John Snaauw is relieved Victoria's assisted dying laws will come into effect on Wednesday.
The 92-year-old from Warrnambool said if he ever finds himself in a position where his suffering cannot be eased, he will consider assisted dying - just as his brother did more than 20 years ago.
"It's long overdue," Mr Snaauw said. "It should have come in years ago."
Mr Snaauw's brother Sjoerd chose assisted suicide in his home in Holland in 1995 after a battle with throat cancer.
His brother, who was 74, wanted to die in his own home and didn't want to become dependent on his family in his final days.
A nurse who works in the district also welcomed the assisted dying laws.
I think it's a basic human right to be able to make that choice.Caramut's Amy Young
"It's terrible watching these poor people suffer when there's not much more we can do," she said.
The nurse said she hoped other states would follow suit and allow people suffering to go peacefully.
A former south-west woman who works in aged care said she also supports the introduction of the laws in Victoria.
"I really support assisted dying, especially for those suffering from a terminal illness," the woman, who asked not to be named, said.
"Working in aged care has opened my eyes to the suffering the elderly go through, but it can also be at any age."
Caramut's Amy Young said assisted dying allowed people in pain to pass away peacefully.
"I think it's a basic human right to be able to make that choice," she said.
The laws will come into force on Wednesday, June 19, and will allow terminally ill adults who have about six months to live and meet other strict eligibility criteria - such as being able to give informed consent - access to a lethal substance.
Victoria is the first state in Australia to pass assisted dying laws.
Assisted dying will only be available to Victorians over the age of 18 who have lived in the state for at least 12 months.
Deakin University health law expert and Associate Professor Neera Bhatia said it was important to emphasise that voluntary assisted dying would only be available to a very limited few.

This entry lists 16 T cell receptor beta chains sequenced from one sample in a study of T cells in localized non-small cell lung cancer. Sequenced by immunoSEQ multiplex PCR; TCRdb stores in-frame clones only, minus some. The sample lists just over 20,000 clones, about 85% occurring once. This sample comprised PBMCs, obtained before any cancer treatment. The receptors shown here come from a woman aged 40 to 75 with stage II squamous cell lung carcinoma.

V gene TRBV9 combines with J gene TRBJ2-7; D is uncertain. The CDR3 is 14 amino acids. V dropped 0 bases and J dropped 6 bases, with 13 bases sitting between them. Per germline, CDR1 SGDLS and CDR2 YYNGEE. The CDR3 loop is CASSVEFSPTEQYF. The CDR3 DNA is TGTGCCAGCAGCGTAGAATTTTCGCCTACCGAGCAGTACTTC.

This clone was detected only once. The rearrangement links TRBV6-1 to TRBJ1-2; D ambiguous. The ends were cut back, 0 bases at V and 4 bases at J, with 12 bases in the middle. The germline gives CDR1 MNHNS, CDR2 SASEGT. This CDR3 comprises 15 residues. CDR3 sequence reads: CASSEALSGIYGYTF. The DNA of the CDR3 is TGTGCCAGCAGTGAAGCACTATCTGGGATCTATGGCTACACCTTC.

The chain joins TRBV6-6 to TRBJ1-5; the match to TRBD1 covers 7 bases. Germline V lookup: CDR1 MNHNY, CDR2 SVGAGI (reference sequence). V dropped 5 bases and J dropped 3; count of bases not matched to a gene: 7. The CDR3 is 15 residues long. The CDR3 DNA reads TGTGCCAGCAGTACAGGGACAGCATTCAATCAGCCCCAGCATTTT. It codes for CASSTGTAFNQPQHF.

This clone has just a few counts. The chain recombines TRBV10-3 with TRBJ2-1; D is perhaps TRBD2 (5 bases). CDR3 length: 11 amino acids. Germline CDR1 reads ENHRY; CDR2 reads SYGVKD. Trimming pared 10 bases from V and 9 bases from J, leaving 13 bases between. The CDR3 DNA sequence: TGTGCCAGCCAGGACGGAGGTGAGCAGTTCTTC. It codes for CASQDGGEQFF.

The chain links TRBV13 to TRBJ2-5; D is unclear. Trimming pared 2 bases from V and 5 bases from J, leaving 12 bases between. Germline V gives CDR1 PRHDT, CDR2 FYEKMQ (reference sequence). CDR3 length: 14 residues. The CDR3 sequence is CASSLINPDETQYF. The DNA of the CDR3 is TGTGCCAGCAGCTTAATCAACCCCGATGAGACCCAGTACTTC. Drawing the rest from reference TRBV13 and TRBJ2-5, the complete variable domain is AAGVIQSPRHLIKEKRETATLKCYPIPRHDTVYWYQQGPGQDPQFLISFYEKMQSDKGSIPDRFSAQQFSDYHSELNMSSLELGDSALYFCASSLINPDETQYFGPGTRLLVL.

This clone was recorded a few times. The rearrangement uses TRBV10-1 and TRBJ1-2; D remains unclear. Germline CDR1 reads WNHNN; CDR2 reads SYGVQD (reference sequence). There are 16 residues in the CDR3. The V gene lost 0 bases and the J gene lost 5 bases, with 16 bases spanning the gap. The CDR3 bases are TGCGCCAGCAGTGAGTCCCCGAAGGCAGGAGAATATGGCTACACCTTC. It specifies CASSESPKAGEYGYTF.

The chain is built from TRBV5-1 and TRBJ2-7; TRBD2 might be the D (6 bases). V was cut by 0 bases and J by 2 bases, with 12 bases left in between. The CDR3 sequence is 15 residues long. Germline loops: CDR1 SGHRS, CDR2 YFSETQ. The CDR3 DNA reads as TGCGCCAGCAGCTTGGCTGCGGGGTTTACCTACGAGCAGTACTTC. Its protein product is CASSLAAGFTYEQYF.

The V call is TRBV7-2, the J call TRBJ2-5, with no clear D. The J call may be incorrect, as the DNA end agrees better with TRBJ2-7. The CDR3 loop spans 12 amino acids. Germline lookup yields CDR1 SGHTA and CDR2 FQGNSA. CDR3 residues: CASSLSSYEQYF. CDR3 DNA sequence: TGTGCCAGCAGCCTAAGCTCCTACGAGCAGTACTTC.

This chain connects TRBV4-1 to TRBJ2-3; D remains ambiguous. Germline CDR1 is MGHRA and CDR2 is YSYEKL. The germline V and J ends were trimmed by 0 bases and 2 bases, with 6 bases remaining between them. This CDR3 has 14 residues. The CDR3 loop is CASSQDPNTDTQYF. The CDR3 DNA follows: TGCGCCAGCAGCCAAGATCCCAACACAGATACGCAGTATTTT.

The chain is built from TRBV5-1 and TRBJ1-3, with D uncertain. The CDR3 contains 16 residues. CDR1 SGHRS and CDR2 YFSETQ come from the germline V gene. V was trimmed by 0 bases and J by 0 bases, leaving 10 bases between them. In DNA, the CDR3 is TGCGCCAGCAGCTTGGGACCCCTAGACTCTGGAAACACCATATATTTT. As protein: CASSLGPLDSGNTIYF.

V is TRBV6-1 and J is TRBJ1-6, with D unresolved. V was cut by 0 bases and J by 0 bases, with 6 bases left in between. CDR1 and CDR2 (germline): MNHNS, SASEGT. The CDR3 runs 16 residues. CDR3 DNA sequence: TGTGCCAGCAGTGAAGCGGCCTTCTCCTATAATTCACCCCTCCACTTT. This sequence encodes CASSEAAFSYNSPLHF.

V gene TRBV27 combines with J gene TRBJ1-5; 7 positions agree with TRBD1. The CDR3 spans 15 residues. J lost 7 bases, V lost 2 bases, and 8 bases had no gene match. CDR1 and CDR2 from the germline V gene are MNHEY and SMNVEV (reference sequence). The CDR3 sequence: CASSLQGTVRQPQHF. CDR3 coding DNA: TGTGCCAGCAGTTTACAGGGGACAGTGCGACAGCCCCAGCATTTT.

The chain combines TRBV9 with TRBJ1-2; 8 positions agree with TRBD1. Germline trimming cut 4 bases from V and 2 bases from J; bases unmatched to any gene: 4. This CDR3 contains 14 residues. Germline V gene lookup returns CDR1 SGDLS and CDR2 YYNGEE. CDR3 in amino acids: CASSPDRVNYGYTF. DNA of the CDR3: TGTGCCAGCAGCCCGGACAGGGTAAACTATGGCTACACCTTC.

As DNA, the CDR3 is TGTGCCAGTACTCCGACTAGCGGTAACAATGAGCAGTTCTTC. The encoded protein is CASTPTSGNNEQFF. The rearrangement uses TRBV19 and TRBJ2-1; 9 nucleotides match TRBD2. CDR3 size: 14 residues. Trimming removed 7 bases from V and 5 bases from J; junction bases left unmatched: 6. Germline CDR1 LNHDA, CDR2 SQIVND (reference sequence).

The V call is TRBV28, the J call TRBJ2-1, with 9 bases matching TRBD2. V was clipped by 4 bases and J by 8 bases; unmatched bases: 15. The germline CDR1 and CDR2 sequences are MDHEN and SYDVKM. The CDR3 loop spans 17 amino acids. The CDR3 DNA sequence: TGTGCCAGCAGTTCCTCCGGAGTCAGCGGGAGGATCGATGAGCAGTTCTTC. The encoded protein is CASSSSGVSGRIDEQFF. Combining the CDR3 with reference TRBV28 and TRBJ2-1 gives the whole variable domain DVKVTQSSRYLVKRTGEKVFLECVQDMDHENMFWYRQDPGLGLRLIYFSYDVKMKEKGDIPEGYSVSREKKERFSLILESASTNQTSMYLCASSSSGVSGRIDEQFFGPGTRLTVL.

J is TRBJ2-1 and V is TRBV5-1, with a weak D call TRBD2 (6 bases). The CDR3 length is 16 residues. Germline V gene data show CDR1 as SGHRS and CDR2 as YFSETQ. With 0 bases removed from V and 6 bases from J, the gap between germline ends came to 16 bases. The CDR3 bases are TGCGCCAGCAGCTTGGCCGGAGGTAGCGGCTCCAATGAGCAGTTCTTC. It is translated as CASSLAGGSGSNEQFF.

"There maybe an initial surge in interest, however due to the strict criteria it will not be accessible to many," Associate Professor Bhatia said.
"But there is another piece of important legislation that ensures the wishes of all Victorians can be respected at the end of their lives."
The Medical Treatment Planning and Decisions Act 2016 allows people to make an advance care directive outlining their future medical wishes and treatment preferences.
"Many of us won't meet the stringent criteria for voluntary assisted dying, but we still want to die 'a good death' and have some control over our end-of-life decision making," Associate Professor Bhatia said.
"Any advanced care directive can be an extremely powerful individual tool, giving people choices that will have an impact on their quality of life, based on their personal beliefs and value system."
Associate Professor Bhatia urged people to look at advance care planning as a way to control decisions about how they are cared for.
"We must try to turn this conversation from voluntary assisted dying, which affects a very small proportion of society, to how we can all have control over our health and how we are cared for at all stages of our lives, not just at the end of life.
"It is a common misconception that advance care planning is for the elderly or the critically sick. We should be aiming for a healthcare system where it is common practice that general practitioners are discussing advance care planning with patients at routine medical appointments."